OLD BURIAL GROUNDS, ODD STORIES
Picture of Sydney Town Hall cemetery wall in 1842 (on left of picture). Sydney markets / police station shown to the north of the site. Source: The Daily Telegraph
Though the Old Sydney Burial Ground (above) is said to be the first official colonial burial ground in New South Wales, there were other burial grounds prior to this.
"First colonial burial grounds
The first burials in the colony were utilitarian and practical. The fledgling township, struggling against the alien climate and conditions, could do little but dispose of the remains. Nothing survives of the first series of informal burial grounds established around the Rocks. What little we do know is gleaned from incidental descriptions in official documents and letters.
Little is known about the burials during the first five years of the colony. What we do know is due to the extensive research undertaken by Keith Johnson. From early correspondence and diary entries it seems the first informal burial grounds were located close to the infant township. It is hard to reconcile the different descriptions. There are references to one at Dawes Point for mariners and seamen, another within the Rocks, possibly somewhere within the block today bounded by Essex, Gloucester, Grosvenor and Harrington streets, and a third behind the military barracks at Clarence Street. "
Devonshire Street also preceded it. When that cemetery was declared closed, a number of reinterments were carried out and coffins and headstones transferred to the Old Sydney Burial grounds, as it is now known. Not all were moved. You can check the list of those known to be reinterred here.. this is a direct download.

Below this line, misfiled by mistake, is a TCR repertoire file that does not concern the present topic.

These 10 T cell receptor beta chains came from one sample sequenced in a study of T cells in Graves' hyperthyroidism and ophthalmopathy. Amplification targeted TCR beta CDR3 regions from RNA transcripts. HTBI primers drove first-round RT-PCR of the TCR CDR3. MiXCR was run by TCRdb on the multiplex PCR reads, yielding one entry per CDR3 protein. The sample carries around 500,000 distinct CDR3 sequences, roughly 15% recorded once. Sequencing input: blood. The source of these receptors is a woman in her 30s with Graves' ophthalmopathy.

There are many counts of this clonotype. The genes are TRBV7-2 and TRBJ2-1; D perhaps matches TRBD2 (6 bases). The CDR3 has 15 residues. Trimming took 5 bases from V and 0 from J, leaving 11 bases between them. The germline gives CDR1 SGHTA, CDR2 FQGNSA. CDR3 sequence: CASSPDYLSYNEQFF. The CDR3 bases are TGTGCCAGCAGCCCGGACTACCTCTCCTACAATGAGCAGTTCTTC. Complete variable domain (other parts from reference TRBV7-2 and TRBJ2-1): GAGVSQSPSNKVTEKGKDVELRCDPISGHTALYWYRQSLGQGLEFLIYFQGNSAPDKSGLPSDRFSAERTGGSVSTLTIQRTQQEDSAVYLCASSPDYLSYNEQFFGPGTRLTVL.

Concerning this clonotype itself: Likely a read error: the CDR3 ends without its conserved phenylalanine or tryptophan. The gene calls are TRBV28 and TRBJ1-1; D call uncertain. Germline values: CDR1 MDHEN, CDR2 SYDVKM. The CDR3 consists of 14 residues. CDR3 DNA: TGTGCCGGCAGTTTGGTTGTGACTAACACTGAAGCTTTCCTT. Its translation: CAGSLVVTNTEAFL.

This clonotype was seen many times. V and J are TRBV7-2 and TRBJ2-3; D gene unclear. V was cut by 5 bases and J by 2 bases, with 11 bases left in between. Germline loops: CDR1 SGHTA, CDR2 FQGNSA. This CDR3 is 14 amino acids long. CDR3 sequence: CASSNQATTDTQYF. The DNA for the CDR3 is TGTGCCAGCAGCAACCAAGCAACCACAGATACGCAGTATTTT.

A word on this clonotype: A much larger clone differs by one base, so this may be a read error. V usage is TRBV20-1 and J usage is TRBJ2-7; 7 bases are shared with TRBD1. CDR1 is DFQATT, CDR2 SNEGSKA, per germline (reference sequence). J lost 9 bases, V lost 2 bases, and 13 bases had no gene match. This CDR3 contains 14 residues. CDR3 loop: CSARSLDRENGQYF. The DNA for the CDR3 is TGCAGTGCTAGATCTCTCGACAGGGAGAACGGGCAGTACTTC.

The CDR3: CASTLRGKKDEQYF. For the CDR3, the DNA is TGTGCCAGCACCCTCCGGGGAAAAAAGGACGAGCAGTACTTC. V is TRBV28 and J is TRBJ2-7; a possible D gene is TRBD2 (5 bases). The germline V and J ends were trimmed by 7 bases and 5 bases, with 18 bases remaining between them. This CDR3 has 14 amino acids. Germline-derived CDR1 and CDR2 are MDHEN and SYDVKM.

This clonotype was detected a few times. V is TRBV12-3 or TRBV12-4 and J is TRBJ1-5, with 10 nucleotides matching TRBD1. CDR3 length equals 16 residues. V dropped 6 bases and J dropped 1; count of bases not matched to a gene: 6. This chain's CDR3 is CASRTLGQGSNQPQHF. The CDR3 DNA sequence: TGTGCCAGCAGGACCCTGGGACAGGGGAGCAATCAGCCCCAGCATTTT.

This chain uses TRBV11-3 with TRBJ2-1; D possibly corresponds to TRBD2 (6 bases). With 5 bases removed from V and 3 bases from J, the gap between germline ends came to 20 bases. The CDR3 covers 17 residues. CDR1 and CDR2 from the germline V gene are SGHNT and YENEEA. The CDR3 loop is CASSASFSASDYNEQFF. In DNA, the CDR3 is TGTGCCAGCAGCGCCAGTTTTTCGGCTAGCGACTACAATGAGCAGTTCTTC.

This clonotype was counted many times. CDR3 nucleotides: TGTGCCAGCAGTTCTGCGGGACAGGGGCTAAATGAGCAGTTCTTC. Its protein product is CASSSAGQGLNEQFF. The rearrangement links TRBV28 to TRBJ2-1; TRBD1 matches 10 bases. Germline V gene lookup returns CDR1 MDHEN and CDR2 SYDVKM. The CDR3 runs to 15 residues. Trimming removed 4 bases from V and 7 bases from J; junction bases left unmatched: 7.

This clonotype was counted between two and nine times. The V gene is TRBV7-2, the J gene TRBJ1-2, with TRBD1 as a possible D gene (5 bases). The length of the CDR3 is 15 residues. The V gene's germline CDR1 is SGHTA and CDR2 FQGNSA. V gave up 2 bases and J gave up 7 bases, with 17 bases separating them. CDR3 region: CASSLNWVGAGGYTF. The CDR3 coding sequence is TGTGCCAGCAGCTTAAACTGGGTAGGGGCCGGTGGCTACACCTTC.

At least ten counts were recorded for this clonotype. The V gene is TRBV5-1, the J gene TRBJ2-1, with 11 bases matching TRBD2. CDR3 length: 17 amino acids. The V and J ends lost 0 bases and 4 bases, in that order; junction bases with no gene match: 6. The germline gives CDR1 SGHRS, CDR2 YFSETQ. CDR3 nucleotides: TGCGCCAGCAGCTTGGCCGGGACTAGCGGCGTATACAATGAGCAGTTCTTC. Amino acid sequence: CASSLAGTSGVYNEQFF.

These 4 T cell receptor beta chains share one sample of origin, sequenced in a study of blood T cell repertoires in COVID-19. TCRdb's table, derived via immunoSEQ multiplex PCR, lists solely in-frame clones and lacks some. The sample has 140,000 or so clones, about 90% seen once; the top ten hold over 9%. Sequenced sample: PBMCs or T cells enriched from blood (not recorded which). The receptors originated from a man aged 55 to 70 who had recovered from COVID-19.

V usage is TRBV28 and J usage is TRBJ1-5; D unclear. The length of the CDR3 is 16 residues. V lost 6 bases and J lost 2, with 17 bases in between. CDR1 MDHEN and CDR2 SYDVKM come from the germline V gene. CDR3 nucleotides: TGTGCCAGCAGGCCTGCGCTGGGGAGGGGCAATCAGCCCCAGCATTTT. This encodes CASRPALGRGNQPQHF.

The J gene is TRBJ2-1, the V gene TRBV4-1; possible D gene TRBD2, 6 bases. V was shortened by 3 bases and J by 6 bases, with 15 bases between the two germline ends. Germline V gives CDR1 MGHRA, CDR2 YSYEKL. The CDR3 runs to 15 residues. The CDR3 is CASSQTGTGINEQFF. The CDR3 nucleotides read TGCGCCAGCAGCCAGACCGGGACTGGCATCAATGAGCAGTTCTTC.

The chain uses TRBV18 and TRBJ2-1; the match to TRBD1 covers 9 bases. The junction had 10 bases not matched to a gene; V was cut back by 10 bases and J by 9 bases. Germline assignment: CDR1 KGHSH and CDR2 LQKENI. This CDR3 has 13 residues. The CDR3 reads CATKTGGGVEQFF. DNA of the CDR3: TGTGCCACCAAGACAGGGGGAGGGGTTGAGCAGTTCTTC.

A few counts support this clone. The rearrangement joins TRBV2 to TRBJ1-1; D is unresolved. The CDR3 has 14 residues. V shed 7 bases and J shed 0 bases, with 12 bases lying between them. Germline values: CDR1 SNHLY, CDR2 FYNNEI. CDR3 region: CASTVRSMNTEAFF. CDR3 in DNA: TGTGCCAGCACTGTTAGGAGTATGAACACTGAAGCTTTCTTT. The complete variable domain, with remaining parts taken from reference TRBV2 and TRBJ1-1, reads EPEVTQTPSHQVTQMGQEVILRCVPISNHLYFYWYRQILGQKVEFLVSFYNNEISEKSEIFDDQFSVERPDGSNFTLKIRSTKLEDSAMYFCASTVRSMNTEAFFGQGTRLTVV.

The Sydney Gazette and NSW Advertiser Thu 25 Sep 1823
Quoting further from https://dictionaryofsydney.org/entry/death_and_dying_in_nineteenth_century_sydney
"The settlement of Parramatta had its own series of burial grounds as the distance between the settlements was too vast to just have a single colonial cemetery. St John's Church of England Cemetery was established in 1790 and buried all denominations until other cemeteries were established. The Catholic Church gained St Patrick's Cemetery in 1822. St John's Cemetery, Parramatta, remains the earliest undisturbed colonial cemetery in Sydney with headstones dating back to 1791."
Cemetery and the active gallows, detail from 'Plan de la ville de Sydney' 1802
From the collections of the